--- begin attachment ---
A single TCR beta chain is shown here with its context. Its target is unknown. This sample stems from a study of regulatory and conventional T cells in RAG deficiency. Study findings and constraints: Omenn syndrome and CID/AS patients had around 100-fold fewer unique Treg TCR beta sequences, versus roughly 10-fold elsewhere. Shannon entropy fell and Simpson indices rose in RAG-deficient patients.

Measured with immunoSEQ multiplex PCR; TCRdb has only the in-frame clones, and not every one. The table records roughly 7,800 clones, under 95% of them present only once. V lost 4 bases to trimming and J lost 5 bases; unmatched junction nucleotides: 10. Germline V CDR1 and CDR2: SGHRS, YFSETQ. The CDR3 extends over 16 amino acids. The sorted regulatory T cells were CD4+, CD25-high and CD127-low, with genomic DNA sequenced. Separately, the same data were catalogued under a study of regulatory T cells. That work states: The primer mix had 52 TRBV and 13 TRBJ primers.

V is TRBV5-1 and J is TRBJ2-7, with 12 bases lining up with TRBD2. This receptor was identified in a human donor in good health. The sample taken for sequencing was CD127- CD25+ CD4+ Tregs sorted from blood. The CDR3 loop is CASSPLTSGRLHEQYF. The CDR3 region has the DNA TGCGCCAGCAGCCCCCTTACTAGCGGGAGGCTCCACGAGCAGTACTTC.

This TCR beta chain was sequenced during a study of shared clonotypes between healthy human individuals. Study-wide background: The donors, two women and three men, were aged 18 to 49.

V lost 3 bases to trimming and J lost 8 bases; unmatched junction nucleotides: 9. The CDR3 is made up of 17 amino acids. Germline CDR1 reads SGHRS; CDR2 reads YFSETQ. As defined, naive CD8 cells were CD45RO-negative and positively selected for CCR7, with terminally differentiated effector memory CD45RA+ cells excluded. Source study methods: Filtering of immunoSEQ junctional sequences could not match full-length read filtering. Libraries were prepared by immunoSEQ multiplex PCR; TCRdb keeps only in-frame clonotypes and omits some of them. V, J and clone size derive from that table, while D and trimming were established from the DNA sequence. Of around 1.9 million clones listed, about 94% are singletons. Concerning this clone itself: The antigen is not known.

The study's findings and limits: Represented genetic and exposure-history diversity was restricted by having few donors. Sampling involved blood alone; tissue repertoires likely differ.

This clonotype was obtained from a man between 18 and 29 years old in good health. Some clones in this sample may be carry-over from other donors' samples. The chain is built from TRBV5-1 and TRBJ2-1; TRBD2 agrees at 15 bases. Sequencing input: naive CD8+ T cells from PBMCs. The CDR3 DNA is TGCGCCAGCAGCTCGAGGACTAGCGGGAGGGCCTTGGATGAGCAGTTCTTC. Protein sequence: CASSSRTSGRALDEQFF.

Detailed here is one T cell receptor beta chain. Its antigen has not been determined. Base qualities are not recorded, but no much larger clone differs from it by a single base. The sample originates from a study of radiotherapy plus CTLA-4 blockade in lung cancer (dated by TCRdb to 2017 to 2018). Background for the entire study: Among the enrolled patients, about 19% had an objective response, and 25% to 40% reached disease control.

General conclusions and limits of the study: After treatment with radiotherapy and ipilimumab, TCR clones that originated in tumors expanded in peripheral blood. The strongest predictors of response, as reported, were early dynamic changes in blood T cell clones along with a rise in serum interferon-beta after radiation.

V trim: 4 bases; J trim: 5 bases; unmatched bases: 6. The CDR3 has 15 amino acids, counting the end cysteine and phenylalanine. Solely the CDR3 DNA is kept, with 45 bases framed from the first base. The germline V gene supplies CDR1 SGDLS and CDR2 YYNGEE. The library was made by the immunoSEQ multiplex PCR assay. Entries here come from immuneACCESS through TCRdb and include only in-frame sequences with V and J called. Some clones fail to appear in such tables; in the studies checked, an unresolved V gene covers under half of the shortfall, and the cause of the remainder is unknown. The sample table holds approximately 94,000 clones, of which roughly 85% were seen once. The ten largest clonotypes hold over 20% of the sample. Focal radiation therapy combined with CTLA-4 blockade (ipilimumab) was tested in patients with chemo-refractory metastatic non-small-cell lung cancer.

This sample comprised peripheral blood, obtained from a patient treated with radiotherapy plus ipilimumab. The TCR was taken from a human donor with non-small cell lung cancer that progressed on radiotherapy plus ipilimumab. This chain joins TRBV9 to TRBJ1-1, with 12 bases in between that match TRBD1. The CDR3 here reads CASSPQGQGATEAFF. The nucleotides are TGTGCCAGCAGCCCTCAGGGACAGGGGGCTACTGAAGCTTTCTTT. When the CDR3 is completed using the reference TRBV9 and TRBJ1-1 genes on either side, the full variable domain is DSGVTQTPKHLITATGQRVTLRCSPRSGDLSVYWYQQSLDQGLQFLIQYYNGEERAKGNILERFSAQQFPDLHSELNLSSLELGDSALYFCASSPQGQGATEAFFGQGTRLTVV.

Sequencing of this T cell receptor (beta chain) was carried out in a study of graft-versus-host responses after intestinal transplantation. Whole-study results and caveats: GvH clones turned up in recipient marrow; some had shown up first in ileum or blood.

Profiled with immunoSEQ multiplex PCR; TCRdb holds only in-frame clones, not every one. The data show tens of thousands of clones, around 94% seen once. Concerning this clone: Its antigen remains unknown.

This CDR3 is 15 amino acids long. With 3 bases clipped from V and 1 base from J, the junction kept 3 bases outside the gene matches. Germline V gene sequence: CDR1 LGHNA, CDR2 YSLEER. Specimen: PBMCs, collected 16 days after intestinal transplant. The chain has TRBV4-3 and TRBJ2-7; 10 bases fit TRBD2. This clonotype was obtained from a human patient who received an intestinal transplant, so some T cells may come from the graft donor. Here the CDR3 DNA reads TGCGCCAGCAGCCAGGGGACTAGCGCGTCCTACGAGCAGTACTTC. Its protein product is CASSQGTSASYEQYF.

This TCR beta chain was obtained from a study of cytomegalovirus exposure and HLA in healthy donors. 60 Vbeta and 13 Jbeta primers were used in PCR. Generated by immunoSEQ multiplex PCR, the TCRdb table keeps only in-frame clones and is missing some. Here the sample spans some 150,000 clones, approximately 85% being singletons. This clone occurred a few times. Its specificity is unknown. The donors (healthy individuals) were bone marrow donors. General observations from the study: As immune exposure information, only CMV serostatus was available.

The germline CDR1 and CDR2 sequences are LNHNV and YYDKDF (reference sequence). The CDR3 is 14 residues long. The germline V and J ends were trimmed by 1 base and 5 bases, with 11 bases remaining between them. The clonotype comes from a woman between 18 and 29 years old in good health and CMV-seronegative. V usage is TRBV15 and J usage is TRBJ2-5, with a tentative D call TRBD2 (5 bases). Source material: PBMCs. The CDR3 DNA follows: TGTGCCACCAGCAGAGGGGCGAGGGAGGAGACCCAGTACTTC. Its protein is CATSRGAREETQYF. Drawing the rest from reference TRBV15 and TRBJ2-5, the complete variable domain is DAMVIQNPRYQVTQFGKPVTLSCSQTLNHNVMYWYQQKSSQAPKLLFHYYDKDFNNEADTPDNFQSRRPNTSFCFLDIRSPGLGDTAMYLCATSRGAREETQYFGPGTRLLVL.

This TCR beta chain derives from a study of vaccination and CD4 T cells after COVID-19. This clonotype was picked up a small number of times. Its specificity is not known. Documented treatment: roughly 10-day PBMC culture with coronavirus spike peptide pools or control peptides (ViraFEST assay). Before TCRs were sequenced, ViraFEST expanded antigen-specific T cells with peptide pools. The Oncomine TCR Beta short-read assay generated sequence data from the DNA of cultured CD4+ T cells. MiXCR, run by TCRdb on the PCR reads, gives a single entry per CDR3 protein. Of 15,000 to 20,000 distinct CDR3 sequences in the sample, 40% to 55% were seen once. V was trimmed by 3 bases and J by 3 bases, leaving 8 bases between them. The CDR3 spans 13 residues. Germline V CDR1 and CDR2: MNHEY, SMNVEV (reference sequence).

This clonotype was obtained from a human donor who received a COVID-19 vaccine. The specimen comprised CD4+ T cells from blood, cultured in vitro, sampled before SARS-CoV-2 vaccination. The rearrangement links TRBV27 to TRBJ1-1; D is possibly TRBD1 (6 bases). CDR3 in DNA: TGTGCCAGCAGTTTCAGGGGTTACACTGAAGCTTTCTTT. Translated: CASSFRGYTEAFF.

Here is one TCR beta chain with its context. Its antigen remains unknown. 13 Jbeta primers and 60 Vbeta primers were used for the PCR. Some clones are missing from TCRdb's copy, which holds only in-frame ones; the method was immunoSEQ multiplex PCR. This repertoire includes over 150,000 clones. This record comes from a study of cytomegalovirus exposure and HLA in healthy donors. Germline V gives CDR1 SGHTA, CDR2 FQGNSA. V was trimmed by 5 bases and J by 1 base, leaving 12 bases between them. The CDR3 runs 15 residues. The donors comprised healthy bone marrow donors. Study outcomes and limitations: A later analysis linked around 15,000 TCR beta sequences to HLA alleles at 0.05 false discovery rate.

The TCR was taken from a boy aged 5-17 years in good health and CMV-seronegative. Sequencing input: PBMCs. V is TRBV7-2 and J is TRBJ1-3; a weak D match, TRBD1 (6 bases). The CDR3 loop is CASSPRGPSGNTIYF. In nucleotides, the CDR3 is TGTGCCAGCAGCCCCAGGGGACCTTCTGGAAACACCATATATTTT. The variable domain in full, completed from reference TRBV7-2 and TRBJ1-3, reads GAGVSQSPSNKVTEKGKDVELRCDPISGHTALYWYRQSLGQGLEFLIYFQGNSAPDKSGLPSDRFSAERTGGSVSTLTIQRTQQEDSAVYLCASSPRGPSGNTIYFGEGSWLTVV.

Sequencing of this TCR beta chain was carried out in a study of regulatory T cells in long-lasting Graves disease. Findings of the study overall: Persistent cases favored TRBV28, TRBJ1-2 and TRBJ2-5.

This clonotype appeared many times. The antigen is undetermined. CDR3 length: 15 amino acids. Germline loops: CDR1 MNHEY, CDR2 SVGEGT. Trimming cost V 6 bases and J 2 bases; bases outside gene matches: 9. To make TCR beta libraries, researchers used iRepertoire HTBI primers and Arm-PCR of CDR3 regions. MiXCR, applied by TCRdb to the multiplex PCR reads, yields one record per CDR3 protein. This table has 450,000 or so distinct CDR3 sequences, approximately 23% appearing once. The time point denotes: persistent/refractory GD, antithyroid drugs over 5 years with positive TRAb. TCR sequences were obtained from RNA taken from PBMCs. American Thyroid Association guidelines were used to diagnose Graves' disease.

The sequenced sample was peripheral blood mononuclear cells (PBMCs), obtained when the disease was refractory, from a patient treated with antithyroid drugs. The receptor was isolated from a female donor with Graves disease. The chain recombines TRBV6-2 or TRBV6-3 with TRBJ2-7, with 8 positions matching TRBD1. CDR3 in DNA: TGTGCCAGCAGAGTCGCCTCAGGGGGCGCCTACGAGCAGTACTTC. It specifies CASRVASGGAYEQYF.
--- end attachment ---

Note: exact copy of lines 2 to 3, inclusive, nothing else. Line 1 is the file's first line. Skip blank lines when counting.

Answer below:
Measured with immunoSEQ multiplex PCR; TCRdb has only the in-frame clones, and not every one. The table records roughly 7,800 clones, under 95% of them present only once. V lost 4 bases to trimming and J lost 5 bases; unmatched junction nucleotides: 10. Germline V CDR1 and CDR2: SGHRS, YFSETQ. The CDR3 extends over 16 amino acids. The sorted regulatory T cells were CD4+, CD25-high and CD127-low, with genomic DNA sequenced. Separately, the same data were catalogued under a study of regulatory T cells. That work states: The primer mix had 52 TRBV and 13 TRBJ primers.

V is TRBV5-1 and J is TRBJ2-7, with 12 bases lining up with TRBD2. This receptor was identified in a human donor in good health. The sample taken for sequencing was CD127- CD25+ CD4+ Tregs sorted from blood. The CDR3 loop is CASSPLTSGRLHEQYF. The CDR3 region has the DNA TGCGCCAGCAGCCCCCTTACTAGCGGGAGGCTCCACGAGCAGTACTTC.